Nicotine patches can be harmful to children.
So reports a team of researchers who spent two years studying accidental nicotine poisoning cases in children under 16 years of age. The patches, which are used to help adults quit smoking, are available without a prescription. Estimates are that 16 million Americans try the patches annually to stop smoking.
Nicotine is slowly released from the patches into the skin to lessen the withdrawal symptoms in people trying to quit cigarettes. But even used patches can contain as much nicotine as that found in four to seven cigarettes, more than enough to make a child sick, according to a team of researchers led by Harvard University scientists.
Thirty-six children were exposed to nicotine patches from November 1992 to October 1994, according to data collected from 34 poison control centers including the National Capitol Poison Center in Washington.
In 21 cases, children discovered a discarded used patch in the garbage or opened a package of new patches. In four cases, children were exposed to nicotine patches that fell off an adult. Other patches became attached to a child's skin while the child was sleeping in the same bed as an adult who had been wearing the patch. One patch fell off in the wash and adhered to a child's pajamas. In another instance, a child mistook a patch for a bandage and one 5-week-old baby sucked on a patch attached to an adult's arm.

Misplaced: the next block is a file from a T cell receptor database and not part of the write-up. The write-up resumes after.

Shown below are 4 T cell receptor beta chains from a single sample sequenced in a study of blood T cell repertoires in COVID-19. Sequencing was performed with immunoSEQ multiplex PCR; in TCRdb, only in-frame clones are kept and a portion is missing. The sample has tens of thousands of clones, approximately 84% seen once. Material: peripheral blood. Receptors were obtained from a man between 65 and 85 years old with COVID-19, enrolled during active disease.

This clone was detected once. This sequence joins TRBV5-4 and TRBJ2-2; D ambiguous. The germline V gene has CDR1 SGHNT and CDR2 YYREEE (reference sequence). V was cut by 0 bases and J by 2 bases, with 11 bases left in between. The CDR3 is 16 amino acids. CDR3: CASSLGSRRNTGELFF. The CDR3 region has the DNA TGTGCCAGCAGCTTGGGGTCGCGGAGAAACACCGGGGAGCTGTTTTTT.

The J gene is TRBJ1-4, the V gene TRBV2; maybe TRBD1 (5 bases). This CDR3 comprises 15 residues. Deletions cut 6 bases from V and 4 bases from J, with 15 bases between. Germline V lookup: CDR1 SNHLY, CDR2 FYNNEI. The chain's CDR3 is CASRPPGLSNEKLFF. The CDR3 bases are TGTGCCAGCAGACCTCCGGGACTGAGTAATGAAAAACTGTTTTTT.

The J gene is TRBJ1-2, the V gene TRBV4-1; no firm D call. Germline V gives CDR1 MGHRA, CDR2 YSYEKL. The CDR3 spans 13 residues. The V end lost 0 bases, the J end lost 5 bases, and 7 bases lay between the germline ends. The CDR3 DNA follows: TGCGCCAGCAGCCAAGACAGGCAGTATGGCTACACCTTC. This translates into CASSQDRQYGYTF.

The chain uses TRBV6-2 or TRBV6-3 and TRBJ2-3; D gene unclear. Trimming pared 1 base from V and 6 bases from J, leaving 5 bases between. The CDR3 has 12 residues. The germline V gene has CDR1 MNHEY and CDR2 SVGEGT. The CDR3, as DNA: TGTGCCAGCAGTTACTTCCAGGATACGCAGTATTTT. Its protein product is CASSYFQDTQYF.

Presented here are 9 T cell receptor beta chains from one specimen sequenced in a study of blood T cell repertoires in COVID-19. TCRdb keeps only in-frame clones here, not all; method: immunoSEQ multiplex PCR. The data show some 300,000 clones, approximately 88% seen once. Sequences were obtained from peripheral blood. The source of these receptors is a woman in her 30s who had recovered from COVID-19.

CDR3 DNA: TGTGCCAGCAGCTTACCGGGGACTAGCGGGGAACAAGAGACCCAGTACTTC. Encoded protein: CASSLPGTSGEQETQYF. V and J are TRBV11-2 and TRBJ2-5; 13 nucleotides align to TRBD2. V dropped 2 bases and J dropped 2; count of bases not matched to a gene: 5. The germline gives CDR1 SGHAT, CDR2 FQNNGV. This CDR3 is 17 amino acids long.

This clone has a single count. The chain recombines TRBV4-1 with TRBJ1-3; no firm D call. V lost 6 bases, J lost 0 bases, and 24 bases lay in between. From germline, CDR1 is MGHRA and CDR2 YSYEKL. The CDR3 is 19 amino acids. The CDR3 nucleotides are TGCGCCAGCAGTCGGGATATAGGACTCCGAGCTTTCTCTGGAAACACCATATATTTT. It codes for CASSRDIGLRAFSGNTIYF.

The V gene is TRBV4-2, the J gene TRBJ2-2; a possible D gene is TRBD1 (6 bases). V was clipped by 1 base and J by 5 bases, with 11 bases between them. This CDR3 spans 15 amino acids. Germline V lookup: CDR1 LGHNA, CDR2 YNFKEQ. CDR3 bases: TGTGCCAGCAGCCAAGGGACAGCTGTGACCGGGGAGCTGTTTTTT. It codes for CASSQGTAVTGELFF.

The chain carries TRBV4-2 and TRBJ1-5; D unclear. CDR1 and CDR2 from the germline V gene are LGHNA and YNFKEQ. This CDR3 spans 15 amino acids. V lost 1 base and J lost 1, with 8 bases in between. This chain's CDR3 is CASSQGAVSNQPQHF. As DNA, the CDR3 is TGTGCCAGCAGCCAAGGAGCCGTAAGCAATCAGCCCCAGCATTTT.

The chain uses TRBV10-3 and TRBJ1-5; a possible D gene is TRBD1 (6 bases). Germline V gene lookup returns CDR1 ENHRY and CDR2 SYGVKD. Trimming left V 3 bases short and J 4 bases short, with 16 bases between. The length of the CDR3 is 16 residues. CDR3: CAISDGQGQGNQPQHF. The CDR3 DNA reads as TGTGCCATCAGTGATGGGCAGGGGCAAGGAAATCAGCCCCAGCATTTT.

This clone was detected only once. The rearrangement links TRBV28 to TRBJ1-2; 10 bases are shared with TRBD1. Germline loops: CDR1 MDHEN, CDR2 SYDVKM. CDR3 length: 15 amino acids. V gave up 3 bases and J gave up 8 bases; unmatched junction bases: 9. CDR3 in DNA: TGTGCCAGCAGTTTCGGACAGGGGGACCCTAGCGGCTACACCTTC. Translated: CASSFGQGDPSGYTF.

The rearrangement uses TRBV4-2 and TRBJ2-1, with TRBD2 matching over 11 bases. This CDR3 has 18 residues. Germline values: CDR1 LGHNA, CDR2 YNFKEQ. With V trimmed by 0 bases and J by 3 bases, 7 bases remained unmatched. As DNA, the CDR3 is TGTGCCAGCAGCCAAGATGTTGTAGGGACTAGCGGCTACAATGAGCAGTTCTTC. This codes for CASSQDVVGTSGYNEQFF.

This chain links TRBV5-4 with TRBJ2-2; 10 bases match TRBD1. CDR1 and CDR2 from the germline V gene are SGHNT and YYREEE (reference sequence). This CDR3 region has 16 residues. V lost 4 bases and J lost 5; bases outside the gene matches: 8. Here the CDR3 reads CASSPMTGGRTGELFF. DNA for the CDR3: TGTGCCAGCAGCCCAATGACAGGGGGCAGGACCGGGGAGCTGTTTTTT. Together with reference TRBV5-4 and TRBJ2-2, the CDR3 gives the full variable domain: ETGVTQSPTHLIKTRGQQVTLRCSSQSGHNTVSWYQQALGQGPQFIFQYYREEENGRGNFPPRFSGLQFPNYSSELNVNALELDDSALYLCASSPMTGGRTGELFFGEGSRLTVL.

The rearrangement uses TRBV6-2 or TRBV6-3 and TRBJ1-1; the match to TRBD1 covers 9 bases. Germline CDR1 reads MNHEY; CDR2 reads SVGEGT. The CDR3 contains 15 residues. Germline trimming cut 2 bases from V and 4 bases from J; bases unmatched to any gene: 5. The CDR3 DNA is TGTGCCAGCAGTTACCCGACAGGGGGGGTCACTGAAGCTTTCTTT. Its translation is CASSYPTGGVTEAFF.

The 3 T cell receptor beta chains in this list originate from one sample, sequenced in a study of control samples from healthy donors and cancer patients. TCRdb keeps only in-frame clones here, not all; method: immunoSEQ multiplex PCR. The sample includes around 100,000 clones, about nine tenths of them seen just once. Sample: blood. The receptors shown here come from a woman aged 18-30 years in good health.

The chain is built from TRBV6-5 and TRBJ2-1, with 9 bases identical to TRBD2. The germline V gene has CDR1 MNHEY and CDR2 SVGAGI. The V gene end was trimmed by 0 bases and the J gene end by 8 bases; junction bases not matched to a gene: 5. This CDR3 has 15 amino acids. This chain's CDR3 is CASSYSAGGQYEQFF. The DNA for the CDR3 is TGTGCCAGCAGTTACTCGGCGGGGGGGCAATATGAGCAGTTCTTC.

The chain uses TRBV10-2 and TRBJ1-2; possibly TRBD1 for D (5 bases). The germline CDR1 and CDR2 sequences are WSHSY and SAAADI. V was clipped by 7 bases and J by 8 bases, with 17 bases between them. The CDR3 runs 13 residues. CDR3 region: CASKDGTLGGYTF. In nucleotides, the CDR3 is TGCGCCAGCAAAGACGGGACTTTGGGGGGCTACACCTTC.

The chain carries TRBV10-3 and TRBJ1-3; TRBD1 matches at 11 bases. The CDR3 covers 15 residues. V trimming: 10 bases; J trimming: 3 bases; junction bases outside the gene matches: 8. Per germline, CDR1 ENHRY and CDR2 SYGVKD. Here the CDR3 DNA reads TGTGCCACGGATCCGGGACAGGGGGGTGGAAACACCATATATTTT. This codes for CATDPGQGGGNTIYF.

About 40 percent of the children exposed to nicotine patches developed symptoms including nausea, vomiting, diarrhea and abdominal pain, as well as weakness, dizziness and rashes. Ten children were treated in hospital emergency rooms, two required an overnight stay at the hospital, but all recovered fully.
The easy availability of the patches "may mislead parents into thinking that the products have little potential for toxicity," the authors note in the May issue of the Pediatrics electronic pages, an online scientific journal published by the American Academy of Pediatrics. "Parents should safely store transdermal nicotine patches as they would any other medication in locked cabinets out of reach of toddlers."
Adults also need to be "vigilant that the patch does not fall off during sleep or during a shower or that their toddler does not dislodge it from their skin without their knowledge." And all used patches should be properly disposed of to ensure that children "cannot gain access to it."